Especially to be noted is the same perfectly serious pushing of the dramatic commonplaces to an absurd conclusion. There is the same kind of humor too, and the same girding at the stock tricks of stage-craft in H.M.S. Pinafore at the swapping of children in the cradle, and in Tricoche et Cacolet at the "portrait de ma mère" which has drawn so many tears in modern melodrama.
Nowhere in Regnard is there a situation equal in comic power to that in the final act of the Réveillon a situation Molière would have been glad to treat. Especially to be commended in Tricoche et Cacolet is the satire of the hysterical sentimentality and of the forced emotions born of luxury and idleness.
It is to be remembered always that the author of L'Abbé Constantin is also the half-author of "Froufrou" and of "Tricoche et Cacolet," as well as of the librettos of "La Belle Hélène" and of "La Grande Duchesse de Gerolstein."
Among the best of the longer of these comic plays are Tricoche et Cacolet and La Boule. Both were written for the Palais Royal, and they are models of the new dramatic species which came into existence at that theatre about twenty years ago, as M. Francisquc Sarcey recently reminded us in his interesting article on the Palais Royal in The Nineteenth Century.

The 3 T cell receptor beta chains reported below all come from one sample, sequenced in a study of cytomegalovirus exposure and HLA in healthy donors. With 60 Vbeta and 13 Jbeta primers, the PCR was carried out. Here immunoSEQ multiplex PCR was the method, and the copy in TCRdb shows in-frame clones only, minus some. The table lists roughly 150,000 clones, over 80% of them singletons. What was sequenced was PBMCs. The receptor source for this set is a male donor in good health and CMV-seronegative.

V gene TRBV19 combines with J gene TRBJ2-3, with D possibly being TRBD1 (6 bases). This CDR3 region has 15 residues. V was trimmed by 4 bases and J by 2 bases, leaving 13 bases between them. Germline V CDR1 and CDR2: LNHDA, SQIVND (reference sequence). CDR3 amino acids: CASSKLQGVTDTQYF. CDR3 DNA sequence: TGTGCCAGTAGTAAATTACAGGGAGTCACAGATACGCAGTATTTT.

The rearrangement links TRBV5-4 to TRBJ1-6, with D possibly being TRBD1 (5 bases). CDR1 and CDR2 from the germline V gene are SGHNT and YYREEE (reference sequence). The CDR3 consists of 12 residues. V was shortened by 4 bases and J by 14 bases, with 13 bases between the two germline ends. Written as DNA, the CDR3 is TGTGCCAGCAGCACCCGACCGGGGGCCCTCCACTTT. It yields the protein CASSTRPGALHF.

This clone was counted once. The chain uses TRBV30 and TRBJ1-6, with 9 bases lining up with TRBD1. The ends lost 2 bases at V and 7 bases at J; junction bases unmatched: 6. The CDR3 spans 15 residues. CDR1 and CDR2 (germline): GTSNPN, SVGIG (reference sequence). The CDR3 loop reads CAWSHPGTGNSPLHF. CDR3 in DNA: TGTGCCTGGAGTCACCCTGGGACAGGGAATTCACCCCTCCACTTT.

To me it is neither higher comedy nor more provocative of laughter than either La Boule or Tricoche et Cacolet; and the modern plays, as I have said, are based on a study of life as it is, while the figures of the older comedies are frankly conventional.
He probably lives as a poor, but perfectly honest man in one of the remote villages in the Pyrenees, and is perhaps held in high esteem by all around him. It was the case of the notorious Maurice Tricoche who escaped us for years and lived near Luchon until he was betrayed by a woman whose husband he had maltreated. Perhaps Despujol will also be betrayed. We hope so!"
In time, of course, his luck turned; he had plays performed and stories published; and at last he met M. Henri Meilhac, and entered on that collaboration of nearly twenty years' duration to which we owe "Froufrou" and "Tricoche et Cacolet," on the one hand, and on the other the books of Offenbach's most brilliant operas "Barbebleue," for example, and "La Périchole."
Better even than La Boule is Tricoche et Cacolet, which is the name of a firm of private detectives whose exploits and devices surpass those imagined by Poe in America, by Wilkie Collins in England, and by Gaboriau in France.